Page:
Monday, July 13, 2009

Jane Austen: Sleeping with the Saints

July 15th is St. Swithin’s day, the patron saint of Winchester Cathedral. He was bishop there at the time of his death in 862 A.D. Swithin was dedicated to the building of churches and bridges and spent much of his time on construction sites, visiting with the workers and local residents. On his deathbed, he requested burial in the churchyard rather than a cathedral crypt so that his body “might be subject to the feet of passers-by and to the raindrops pouring from on high.”

St. Swithin earned his reputation as a weather saint when his body was moved to a shrine inside the Cathedral on July 15, 971 A.D. This “translation” is said to have been delayed by rain which continued for forty days, giving rise to the saying:

St. Swithin’s day if thou does rain
For forty days it will remain
St. Swithin’s day if thou be fair
For forty days will rain no more

Swithin is also the patron saint of apple growers. Rain on St. Swithin’s Day is said to be a blessing on the crop. Tradition states no apples should be picked or eaten before July 15th.
Winchester Cathedral
Many early Saxon kings and clergymen are buried in Winchester Cathedral. The Viking conqueror Canute and his wife Emma are there, along with William I, son of William the Conqueror. Izaak Walton lies in the Fishermen’s Chapel. But by far the most well-known is Jane Austen.

In May,1817, Ms. Austen was so ill she took up residence at No. 8 College Street in the city of Winchester so she could be near her doctor. She died in her sister Cassandra’s arms in the early hours of July 18, 1817. Her body was interred in the Cathedral’s north aisle just before prayers on July 24th. Austen’s stone reads:
In Memory of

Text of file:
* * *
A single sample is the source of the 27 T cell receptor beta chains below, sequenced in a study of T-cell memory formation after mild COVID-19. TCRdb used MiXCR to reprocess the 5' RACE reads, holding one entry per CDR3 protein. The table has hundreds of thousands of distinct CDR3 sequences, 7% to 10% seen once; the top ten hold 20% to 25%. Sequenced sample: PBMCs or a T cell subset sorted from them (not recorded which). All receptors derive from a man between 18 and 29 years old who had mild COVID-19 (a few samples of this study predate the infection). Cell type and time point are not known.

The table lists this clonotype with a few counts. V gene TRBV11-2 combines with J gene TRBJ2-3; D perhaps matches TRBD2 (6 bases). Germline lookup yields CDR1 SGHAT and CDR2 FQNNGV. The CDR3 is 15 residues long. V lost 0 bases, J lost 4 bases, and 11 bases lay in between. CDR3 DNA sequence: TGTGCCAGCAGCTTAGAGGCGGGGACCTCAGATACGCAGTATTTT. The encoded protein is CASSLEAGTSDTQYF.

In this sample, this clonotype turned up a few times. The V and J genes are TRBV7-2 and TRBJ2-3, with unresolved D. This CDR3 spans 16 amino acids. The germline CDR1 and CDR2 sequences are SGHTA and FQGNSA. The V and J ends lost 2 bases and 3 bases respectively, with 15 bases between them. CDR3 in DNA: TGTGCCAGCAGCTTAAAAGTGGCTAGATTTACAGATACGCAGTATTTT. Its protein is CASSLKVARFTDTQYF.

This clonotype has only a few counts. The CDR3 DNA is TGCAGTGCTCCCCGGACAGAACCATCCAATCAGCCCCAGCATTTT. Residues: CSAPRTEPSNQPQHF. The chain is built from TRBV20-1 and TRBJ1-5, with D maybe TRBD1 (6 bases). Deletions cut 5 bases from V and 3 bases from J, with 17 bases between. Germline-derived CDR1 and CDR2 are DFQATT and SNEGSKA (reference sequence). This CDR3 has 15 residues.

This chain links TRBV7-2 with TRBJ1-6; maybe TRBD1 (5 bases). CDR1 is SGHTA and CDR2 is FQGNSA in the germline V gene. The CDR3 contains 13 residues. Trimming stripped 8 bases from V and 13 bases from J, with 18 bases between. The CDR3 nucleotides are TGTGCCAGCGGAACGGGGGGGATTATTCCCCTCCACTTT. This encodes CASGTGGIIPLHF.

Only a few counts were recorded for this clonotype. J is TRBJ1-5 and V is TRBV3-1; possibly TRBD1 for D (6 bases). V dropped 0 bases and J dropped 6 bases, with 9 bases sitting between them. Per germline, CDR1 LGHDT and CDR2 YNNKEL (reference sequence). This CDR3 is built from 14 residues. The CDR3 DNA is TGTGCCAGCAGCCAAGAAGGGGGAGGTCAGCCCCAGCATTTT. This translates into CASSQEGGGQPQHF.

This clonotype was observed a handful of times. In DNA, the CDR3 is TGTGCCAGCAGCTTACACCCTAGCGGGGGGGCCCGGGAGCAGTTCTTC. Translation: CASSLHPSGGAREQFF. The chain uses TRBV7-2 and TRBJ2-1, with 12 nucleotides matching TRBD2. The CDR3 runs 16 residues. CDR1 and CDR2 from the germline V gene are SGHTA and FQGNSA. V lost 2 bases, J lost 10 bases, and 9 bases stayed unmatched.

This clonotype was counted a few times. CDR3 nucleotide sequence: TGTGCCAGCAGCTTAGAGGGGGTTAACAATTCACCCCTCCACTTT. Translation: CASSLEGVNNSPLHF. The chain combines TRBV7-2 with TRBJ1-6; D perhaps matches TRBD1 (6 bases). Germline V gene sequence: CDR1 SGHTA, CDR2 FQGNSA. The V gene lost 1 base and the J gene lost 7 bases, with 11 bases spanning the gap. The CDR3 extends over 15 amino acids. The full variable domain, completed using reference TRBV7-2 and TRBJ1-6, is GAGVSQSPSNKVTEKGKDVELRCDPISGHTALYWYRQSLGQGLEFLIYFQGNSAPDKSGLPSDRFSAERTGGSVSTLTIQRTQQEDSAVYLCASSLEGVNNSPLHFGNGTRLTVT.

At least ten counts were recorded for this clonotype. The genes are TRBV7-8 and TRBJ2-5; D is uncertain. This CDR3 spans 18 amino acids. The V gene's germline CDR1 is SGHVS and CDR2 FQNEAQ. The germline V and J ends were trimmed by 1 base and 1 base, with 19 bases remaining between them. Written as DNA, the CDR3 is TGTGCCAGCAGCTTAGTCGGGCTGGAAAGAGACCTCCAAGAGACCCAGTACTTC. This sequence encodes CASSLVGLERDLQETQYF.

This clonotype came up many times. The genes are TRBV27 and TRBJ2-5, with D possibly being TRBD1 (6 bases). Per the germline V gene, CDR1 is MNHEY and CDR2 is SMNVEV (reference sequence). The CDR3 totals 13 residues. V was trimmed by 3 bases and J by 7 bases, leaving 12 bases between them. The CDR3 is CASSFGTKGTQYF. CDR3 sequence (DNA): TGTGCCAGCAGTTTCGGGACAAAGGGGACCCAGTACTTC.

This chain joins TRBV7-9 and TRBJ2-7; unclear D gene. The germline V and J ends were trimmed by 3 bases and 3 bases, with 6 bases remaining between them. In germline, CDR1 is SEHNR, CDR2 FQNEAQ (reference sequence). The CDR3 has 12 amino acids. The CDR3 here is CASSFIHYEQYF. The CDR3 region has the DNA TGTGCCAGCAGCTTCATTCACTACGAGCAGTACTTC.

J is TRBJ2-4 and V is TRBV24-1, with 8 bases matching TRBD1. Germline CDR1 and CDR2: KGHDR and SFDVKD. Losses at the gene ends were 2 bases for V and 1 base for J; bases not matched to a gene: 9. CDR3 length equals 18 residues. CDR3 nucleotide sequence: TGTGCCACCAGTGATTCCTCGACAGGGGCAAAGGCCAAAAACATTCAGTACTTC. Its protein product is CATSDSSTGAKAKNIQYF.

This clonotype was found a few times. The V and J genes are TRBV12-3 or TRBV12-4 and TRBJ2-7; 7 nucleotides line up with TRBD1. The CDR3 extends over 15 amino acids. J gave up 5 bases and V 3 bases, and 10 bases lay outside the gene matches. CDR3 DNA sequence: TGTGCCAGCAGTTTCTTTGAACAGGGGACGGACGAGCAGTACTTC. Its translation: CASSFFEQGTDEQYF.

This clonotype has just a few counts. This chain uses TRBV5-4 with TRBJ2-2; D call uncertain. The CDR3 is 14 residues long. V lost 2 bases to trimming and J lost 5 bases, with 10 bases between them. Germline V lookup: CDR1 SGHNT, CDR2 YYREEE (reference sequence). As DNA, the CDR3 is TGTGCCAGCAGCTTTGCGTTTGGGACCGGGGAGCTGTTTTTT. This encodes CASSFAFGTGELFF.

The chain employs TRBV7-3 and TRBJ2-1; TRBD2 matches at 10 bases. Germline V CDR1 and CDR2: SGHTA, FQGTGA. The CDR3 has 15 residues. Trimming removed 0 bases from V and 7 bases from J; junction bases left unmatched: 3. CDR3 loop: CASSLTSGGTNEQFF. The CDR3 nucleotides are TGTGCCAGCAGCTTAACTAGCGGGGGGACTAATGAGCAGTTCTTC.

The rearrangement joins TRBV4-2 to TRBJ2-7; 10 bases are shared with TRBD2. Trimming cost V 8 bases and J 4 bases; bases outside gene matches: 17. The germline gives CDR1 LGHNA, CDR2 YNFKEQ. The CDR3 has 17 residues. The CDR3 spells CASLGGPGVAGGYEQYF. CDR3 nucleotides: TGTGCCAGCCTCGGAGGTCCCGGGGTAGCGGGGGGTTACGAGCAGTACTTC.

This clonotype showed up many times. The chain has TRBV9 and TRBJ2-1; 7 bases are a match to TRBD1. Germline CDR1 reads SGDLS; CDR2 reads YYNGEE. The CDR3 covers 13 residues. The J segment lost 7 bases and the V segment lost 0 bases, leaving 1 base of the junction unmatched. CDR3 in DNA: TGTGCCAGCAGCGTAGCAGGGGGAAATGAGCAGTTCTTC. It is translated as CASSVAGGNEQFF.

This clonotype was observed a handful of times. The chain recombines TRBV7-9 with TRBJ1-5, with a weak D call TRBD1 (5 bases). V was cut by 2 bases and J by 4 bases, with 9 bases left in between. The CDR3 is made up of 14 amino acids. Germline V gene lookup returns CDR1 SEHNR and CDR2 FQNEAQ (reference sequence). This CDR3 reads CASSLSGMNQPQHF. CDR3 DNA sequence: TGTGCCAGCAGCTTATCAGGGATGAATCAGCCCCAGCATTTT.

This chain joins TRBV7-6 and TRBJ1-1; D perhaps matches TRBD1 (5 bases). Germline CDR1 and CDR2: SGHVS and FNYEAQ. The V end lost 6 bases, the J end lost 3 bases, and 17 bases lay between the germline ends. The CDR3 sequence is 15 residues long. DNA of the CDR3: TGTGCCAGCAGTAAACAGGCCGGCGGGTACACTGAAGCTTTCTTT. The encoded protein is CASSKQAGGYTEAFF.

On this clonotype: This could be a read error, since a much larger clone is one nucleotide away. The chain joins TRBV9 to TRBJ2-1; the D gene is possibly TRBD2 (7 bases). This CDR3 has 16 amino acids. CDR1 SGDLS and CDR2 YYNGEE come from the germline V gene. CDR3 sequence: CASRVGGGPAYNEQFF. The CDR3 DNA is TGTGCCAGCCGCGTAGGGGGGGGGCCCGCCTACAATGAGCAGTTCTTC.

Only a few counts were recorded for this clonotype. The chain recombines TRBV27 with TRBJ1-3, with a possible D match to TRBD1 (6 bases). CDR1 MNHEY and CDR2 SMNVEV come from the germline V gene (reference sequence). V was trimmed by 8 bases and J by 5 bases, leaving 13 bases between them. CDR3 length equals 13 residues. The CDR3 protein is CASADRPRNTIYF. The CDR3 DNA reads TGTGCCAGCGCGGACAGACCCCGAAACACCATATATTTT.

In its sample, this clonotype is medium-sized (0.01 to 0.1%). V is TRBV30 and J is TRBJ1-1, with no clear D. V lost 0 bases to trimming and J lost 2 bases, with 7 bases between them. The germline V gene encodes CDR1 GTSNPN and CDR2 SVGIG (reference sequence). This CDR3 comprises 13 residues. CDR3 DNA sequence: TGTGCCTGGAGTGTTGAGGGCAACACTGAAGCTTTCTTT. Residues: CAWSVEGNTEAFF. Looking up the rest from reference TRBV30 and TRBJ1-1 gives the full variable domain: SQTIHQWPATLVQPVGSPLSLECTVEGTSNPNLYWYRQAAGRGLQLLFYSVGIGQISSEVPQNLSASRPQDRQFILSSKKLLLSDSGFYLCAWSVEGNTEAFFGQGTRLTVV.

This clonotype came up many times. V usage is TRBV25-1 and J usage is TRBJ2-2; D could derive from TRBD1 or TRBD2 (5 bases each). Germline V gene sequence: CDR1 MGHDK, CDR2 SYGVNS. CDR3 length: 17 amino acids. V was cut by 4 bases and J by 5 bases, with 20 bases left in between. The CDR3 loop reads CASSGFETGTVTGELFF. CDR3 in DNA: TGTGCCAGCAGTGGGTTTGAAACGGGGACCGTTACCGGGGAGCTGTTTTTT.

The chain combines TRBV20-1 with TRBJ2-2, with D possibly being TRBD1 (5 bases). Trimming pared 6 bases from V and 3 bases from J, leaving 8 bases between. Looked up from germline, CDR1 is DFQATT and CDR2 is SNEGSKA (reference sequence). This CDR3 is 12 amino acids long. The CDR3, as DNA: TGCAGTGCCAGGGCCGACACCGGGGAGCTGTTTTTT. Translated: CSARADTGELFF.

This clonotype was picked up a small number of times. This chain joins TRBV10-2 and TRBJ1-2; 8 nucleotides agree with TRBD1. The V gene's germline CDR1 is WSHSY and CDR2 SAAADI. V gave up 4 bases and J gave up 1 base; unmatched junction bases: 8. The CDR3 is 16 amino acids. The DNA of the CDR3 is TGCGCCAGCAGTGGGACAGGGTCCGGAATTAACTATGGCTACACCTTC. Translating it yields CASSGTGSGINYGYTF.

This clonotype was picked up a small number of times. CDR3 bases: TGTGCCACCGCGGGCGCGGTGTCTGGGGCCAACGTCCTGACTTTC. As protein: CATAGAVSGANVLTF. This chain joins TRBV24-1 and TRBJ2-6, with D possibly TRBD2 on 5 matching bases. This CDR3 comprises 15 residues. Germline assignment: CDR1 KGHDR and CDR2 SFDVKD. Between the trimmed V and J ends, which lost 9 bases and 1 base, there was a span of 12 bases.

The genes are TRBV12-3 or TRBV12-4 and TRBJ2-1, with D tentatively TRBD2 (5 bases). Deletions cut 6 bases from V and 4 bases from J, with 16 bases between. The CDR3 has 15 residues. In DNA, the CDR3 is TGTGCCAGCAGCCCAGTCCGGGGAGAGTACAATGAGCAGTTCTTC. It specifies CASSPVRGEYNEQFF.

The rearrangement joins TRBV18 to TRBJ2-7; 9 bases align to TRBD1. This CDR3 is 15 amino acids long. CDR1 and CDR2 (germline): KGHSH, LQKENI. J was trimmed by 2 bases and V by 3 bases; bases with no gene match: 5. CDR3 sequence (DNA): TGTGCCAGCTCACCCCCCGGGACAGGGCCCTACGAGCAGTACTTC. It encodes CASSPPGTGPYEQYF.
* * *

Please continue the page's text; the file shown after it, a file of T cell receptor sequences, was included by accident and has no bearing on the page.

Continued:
youngest daughter of the late
formerly Rector of Steventon in this County
She departed this Life on the 18th of July1817,
aged 41, after a long illness supported with
the patience and hopes of a Christian.

The benevolence of her heart,
the sweetness of her temper, and
the extraordinary endowments of her mind
obtained the regard of all who knew her and
the warmest love of her intimate connections.
Their grief is in proportion to their affection
they know their loss to be irreparable,
but in their deepest affliction they are consoled
by a firm though humble hope that her charity,
devotion, faith and purity have rendered
her soul acceptable in the
sight of her

Adjacent to her grave is a brass memorial plaque erected by her nephew, James Edward Austen-Leigh, from the proceeds of his Memoir of Jane Austen. The Jane Austen Society sees to it fresh flowers are place there every week.
-->Jane Austen
known to many by her
writings, endeared to
her family by the
varied charms of her
Character, and ennobled
by Christian Faith
and Piety, was born
at Steventon in the
county of Hants, Dec.
xvi mdcclxxv and buried
in this Cathedral
July xxiv mdcccxvii
“She openth her
mouth with wisdom
and in her tongue is
the law of kindness.”
Prob xxxi xxvi

There is much speculation about why Ms. Austen wasn’t buried in Steventon or her beloved Chawton, but in Winchester Cathedral--an honor afforded only the most important personages. Clearly, from the wording of her headstone, she'd not yet achieved notoriety as the great author we know her to be today. In a February 22, 2003 article for the Jane Austen Society of Australia (Jane Austen and Winchester Cathedral), Paul Henningham postulates she was interred there because anyone who died within the Cathedral Close had a right to be. (The “close” is the buildings attached or appended to a church. In this case, the Winchester Cathedral precinct wall ran along the north side of College Street.) Ms. Austen’s brother Henry had recently undergone his ordination exam and likely petitioned the Bishop. In addition, Jane’s friend Elizabeth Heathcote, (widow of the Rev. William Heathcote, a Cathedral Canon) also lobbied to have her buried there.
Perhaps the reason they wanted Jane buried there was because her parents were married at "old" St. Swithin's in Bath in 1764, and her father was buried at "new" St. Swithin's in 1805. It must have seemed like Providence when she passed away under the auspices of St. Swithin in Winchester.
Ms. Austen was the last person interred in the Cathedral because of a rising water table.